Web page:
Lucy Nichols shares her top tips for starting conversations and building relationships with patients

For many dentists, especially those who are a little more introverted, small talk may not come easily.

As with anything, it does get easier with practice, so this skill (like many others) is more challenging early-on in a dental career.

Making small talk is essential to make patients feel comfortable and relaxed, and to start building rapport. People tend to stick with a dentist who they feel comfortable with, and tend to be ignorant of their dentist’s technical ability.

So here is my advice for making chit-chat, whether you need conversation starters to get you going as you welcome a patient into your surgery, or to prevent an awkward silence while you wait for the local anaesthetic to kick in.

Ready for the weekend

Despite the blues, Mondays are easy – the obvious conversation starter is: ‘How was your weekend?’

Hopefully they did something exciting, giving you ample opportunity to ask further questions, and maybe mention what you did at the weekend too.

When Friday arrives, you can ask what their plans are, or if they have anything special planned. However, some people don’t do much at the weekend, so you might need to use a different approach.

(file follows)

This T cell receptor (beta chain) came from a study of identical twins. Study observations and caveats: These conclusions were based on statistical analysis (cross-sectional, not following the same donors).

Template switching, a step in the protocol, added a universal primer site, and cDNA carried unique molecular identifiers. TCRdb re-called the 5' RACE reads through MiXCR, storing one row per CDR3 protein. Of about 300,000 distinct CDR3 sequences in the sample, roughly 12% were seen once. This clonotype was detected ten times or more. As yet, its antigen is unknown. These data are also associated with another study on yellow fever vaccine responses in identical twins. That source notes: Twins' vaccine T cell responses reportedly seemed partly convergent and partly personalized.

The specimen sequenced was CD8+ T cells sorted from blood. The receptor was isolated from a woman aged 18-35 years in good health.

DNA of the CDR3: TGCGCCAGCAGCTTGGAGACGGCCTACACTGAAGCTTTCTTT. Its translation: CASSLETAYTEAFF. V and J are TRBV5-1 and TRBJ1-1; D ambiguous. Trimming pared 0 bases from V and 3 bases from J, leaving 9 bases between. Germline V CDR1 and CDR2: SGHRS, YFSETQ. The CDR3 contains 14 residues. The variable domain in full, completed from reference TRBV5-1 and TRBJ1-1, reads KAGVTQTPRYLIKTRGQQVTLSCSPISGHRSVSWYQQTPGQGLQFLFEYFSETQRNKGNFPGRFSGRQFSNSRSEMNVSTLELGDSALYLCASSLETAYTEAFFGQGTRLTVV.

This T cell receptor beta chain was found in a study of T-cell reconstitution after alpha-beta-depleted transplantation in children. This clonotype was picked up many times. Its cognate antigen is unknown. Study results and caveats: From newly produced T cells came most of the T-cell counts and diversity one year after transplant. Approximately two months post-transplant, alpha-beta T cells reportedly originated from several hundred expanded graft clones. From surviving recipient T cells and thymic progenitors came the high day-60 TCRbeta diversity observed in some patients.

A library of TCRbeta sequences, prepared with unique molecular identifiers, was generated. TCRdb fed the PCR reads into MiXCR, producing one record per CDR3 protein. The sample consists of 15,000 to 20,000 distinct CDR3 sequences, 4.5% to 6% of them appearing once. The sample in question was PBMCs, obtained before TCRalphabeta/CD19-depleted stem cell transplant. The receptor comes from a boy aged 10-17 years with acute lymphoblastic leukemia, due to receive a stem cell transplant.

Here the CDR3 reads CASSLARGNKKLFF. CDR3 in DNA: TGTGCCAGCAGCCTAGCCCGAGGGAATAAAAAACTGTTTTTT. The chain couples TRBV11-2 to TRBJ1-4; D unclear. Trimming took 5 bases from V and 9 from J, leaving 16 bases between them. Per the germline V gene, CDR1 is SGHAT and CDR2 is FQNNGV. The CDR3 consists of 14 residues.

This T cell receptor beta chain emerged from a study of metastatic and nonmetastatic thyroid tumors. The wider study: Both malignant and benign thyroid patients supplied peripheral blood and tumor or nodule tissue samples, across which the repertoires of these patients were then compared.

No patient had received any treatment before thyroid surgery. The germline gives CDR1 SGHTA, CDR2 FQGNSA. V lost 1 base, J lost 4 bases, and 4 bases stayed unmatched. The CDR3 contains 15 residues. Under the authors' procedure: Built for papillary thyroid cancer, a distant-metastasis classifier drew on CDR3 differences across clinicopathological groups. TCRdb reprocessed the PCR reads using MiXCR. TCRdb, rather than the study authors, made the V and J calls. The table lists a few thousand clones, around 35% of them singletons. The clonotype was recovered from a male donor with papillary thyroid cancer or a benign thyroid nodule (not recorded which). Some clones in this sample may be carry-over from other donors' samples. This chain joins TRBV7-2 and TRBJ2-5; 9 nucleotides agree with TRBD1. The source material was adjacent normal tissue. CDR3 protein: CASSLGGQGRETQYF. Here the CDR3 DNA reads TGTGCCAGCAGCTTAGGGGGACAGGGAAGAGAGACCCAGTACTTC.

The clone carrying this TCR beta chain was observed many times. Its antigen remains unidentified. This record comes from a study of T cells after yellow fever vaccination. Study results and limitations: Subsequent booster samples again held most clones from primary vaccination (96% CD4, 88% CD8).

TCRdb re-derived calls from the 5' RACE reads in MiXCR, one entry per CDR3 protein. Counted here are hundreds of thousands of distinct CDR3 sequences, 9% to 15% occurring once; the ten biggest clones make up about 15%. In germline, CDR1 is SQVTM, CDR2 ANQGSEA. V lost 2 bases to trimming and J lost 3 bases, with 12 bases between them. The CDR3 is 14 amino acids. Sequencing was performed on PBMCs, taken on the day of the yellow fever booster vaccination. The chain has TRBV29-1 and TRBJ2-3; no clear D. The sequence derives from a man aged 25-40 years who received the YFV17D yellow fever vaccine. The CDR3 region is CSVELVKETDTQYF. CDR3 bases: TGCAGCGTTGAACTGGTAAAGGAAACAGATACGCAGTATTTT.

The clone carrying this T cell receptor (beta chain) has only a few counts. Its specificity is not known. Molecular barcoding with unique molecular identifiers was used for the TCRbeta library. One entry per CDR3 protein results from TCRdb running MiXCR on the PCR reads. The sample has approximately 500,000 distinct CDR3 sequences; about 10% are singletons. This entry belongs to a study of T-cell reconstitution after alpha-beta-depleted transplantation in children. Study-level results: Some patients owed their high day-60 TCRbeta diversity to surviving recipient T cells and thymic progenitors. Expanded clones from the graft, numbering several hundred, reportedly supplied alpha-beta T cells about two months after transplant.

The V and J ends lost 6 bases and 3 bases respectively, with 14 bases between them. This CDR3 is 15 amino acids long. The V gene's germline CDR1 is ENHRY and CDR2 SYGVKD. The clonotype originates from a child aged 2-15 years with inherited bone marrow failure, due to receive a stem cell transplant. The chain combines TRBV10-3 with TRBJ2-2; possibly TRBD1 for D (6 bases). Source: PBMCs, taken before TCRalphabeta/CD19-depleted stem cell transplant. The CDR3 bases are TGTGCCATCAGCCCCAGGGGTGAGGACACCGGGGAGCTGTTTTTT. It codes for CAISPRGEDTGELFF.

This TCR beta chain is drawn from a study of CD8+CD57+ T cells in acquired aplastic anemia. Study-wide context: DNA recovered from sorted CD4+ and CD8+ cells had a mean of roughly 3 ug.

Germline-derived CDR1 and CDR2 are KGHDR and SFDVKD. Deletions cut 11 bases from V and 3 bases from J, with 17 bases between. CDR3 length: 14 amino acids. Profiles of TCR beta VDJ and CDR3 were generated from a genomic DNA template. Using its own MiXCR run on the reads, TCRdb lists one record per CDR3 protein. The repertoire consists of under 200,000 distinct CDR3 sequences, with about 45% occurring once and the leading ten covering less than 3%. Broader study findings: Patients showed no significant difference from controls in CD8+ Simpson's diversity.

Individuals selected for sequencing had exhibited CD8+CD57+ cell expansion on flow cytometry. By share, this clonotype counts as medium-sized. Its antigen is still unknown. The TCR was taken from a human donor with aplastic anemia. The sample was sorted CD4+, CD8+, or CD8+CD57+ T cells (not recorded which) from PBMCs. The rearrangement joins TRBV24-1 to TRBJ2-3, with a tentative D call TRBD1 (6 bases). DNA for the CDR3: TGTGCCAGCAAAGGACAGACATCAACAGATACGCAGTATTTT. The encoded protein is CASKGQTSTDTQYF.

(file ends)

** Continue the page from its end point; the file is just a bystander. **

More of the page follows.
Plans for the day

If your patient attends in the morning, try asking what they are doing for the rest of the day. The key to small talk is to start with one leading question, then enquire further or add your own small comment.

If they are going straight into work, you could ask if they have a busy day ahead. Where is it that they work? Have they been in the job long? Do they like it where they work? Do they have a good team?

Even if their job initially sounds dull, if you make a genuine effort then you may be surprised at how interesting it can be. I once had a long chat with someone about his packaging business – it was fascinating!

If the patient attends in the afternoon, you can ask them about their morning. There are multiple directions that these conversations can take when you meet so many different people in your practice every day.

Time for celebrations

You can ask people what their plans are for the holidays, whether it’s Christmas, Easter, Eid, Diwali or Hanukkah.

Are they hosting or doing all the cooking? Everyone loves talking about their complicated family politics and their fun celebrations.

If you’re not sure if they celebrate Christmas or other holidays, then just ask!

Family

If you know your patient has children or grandchildren, ask their ages and either make a mental note, or cheat by making a note on your dental software.

Next time they come, ask them about the children or grandchildren. By being aware of the ages, you can ask targeted questions like: ‘Your youngest must have started school now, how’s she getting on?’ Patients will love that you’ve remembered this and shown such an interest.

Build a relationship

There are so many topics that you can talk about with your patients, but the key is that if you put the effort in to finding out more about them, then they are more likely to be loyal and enjoy their appointments.

If you find small talk difficult, then hopefully these little tips will give you a helping hand to kick start conversations and start building the rapport needed for long and successful patient relationships.